Marine veteran William “Billy” Ervin Dekle, 66, used to fly planeloads of weed into South Florida in the 1970s and ’80s in his single-prop airplane. Charlie Cundiff, now approaching 70, had two minor priors for growing and possessing marijuana before he got caught up in a pot sting in Tallahassee in 1991. Both men have been behind bars since the early 1990s after getting life sentences for conspiracy to distribute a substance that’s now legal in some form in 23 states and Washington, DC.
On Friday, Dekle and Cundiff were among the 95 nonviolent drug offenders granted clemency by the Obama administration as part of its efforts to reduce the federal inmate population and give relief to those sentenced under the war on drugs. Today’s commutations are more than twice as many as he announced last March, which were the most granted at a single time since Lyndon B. Johnson.
As Mother Jones has reported, at least 69 people have been sentenced to life without parole for marijuana crimes, sometimes with charges as insignificant as serving as go-betweens in the sale of minor quantities of marijuana to undercover police officers—as in the case of Fate Vincent Winslow, a homeless man who provided two $10 bags of weed in exchange for a $5 commission he intended to use to get something to eat.
While today’s announcements are a step in the right direction for the administration’s intention to reduce harsh sentences for drug offenders, it’s a far cry from the 10,000 prisoners who former Attorney General Eric Holder said “were potentially going to be released” under the new clemency initiative announced in 2011. For Winslow, the dozens of other pot lifers, the 95,000 federal drug offenders, and the more than 35,000 inmates who have applied for clemency relief, today’s news will be met with disappointment.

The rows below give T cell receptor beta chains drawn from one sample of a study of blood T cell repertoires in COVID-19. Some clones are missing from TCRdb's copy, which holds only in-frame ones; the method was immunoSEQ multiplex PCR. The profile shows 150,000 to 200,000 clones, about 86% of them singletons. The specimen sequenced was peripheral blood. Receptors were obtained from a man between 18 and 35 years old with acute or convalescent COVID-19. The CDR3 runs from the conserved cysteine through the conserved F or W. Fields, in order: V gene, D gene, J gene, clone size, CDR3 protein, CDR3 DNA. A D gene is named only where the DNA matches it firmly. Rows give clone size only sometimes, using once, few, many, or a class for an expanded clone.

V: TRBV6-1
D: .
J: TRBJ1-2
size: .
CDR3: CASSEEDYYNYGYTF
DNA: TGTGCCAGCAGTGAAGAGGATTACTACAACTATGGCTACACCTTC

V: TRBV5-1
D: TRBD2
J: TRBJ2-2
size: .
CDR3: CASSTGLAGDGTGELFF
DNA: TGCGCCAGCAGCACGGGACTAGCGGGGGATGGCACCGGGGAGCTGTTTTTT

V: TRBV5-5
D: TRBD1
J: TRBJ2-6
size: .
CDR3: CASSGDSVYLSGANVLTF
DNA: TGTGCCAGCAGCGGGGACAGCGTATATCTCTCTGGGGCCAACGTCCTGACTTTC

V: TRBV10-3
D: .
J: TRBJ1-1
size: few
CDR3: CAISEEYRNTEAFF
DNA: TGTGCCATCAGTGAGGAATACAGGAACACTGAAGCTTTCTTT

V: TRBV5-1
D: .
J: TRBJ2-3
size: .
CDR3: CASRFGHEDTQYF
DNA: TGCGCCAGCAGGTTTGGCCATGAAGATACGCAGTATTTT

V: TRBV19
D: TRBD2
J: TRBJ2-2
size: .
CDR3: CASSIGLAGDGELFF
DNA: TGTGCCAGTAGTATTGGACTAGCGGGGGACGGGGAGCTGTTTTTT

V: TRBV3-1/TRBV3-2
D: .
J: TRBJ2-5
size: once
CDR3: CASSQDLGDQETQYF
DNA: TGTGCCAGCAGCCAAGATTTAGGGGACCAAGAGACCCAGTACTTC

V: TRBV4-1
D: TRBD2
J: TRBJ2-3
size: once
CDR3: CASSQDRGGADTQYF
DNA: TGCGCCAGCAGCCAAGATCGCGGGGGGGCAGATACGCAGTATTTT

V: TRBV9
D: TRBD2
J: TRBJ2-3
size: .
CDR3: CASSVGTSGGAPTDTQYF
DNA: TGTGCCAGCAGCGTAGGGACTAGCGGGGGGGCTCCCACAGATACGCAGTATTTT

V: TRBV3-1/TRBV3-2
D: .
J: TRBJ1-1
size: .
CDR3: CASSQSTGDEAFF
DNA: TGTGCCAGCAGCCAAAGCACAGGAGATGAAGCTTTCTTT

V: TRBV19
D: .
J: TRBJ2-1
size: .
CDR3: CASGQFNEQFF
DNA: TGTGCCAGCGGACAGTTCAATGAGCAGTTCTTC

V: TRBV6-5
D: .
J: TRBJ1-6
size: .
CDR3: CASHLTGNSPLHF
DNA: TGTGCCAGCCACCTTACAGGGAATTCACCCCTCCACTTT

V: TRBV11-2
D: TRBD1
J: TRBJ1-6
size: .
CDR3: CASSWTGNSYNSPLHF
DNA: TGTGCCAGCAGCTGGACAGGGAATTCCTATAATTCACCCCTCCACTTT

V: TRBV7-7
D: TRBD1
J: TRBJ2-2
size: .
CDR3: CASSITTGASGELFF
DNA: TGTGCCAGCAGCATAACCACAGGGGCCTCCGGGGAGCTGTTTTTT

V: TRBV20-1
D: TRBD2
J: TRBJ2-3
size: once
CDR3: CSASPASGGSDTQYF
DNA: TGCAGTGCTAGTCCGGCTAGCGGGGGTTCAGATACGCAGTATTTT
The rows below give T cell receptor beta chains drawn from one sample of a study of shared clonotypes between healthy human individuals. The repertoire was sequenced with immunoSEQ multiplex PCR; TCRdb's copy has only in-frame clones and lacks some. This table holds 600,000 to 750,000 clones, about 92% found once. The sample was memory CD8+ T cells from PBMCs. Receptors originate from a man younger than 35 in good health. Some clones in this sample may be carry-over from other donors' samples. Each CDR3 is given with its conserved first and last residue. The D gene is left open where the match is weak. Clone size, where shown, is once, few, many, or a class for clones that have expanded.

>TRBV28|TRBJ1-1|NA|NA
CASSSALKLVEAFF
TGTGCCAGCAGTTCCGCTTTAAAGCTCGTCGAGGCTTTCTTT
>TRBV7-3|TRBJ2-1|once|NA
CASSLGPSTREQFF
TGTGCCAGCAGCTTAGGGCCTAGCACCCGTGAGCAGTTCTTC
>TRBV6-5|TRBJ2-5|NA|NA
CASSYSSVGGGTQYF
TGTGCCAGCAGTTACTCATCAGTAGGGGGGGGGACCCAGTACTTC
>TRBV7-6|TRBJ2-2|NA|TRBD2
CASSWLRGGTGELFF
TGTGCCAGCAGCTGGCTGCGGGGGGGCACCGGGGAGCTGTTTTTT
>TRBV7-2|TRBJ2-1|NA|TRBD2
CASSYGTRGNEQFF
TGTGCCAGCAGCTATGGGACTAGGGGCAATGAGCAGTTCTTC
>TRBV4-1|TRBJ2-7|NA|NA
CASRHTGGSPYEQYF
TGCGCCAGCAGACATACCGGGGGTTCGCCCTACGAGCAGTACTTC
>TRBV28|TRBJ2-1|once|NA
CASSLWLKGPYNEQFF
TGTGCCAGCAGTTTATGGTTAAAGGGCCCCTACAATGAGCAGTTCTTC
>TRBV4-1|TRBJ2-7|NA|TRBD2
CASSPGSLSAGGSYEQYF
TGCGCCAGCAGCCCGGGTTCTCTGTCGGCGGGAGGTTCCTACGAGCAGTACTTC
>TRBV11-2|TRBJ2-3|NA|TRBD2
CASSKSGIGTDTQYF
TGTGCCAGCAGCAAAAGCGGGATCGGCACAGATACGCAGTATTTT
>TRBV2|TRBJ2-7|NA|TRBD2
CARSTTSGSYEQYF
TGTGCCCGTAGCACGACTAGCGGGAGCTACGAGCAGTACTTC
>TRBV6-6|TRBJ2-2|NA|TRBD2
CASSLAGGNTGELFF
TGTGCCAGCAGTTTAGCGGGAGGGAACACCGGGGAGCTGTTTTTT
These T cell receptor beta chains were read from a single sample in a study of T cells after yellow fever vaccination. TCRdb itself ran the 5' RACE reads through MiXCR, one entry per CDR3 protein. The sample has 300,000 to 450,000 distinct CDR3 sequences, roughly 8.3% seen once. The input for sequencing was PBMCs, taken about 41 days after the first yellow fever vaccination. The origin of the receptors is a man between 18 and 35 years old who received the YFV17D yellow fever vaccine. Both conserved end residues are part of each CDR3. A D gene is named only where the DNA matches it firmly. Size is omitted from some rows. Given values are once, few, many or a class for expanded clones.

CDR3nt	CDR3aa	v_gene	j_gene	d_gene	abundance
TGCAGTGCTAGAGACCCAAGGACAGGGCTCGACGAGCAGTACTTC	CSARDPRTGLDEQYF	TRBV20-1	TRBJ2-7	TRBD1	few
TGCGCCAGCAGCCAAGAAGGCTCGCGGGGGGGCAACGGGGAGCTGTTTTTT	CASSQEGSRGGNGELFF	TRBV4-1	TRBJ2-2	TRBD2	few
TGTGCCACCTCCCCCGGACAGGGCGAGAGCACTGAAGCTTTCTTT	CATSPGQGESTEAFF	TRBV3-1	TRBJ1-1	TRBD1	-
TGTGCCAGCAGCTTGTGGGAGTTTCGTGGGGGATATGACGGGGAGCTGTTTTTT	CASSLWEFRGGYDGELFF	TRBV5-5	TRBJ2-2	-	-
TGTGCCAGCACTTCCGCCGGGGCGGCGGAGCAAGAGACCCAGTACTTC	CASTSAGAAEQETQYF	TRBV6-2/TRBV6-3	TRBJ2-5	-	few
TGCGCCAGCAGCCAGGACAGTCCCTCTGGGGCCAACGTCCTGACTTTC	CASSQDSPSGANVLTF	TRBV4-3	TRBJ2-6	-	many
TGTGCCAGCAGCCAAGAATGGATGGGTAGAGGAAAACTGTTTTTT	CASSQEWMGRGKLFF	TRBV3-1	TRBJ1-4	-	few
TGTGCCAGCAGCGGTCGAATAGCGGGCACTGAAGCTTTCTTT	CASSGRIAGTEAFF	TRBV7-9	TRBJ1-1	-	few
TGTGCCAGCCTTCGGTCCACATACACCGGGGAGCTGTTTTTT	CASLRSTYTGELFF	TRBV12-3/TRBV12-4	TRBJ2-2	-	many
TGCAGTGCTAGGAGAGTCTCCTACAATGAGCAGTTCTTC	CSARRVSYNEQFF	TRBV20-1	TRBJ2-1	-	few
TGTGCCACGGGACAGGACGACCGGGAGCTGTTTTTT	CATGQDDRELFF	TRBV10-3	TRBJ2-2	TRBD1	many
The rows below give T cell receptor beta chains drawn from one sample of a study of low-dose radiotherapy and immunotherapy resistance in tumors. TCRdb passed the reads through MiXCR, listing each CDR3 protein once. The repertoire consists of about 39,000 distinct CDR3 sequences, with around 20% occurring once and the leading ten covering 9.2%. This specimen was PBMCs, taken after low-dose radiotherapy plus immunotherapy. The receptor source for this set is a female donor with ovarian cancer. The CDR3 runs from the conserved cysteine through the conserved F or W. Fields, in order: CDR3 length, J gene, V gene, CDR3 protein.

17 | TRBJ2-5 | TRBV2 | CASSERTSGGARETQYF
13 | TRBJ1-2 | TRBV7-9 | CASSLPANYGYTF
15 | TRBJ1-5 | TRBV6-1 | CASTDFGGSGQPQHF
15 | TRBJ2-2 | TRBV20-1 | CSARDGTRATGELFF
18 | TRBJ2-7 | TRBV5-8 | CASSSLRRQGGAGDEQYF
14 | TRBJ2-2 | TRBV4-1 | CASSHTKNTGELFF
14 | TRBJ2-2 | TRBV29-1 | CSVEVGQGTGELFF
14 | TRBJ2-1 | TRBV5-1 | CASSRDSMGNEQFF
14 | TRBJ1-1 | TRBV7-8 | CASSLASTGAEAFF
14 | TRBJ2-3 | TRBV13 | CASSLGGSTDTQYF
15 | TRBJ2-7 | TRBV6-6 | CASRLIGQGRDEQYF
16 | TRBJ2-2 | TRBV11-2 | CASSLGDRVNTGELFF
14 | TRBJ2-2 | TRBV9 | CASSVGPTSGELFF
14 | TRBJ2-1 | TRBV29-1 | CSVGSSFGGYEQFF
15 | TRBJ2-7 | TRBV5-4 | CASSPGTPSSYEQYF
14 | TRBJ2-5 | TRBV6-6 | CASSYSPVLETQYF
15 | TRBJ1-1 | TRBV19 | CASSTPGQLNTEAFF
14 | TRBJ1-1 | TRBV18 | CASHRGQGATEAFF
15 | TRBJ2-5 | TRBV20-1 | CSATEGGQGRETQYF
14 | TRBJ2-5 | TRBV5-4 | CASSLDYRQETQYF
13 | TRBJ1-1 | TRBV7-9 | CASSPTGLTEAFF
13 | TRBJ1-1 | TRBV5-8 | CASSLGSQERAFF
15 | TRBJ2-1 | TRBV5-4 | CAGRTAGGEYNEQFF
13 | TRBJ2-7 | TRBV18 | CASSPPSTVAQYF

“For an activist like me who works with marijuana lifers and who has been working directly with these two men, the news does not get much better than this,” says Cheri Sicard, former vice president of the CAN-DO Foundation, an advocacy group for nonviolent drug offenders. “At the same time, I am deeply disappointed for the many marijuana lifers left behind. I am in regular contact with them and their families, and I know the anticipation that comes with waiting for the clemency announcements, as well as the subsequent devastating blow it is to not see their names on the list.”
Today’s announcement brings Obama’s clemency total to 91 pardons and 159 commutations. To put those numbers in perspective, federal prisons hold approximately 200,000 people. “We take President Obama at his word that there is no ceiling on the number of commutations he will grant before leaving office,” said Norman L. Reimer, executive director of the National Association of Criminal Defense Lawyers, in a statement Friday. “And so while we are grateful for every single commutation, there are many hundreds more who deserve relief. We urge the President to confound the skeptics by making 2016 an historic year for clemency grants.”
Dekle and Cundiff will first be sent to lower-security prisons and then to halfway houses to begin their transitions before being released from Federal Bureau of Prisons custody. The process is expected to take four months. Meanwhile, as the Washington Post reported this morning, lawmakers in Congress are debating several bills aimed at changing sentencing laws.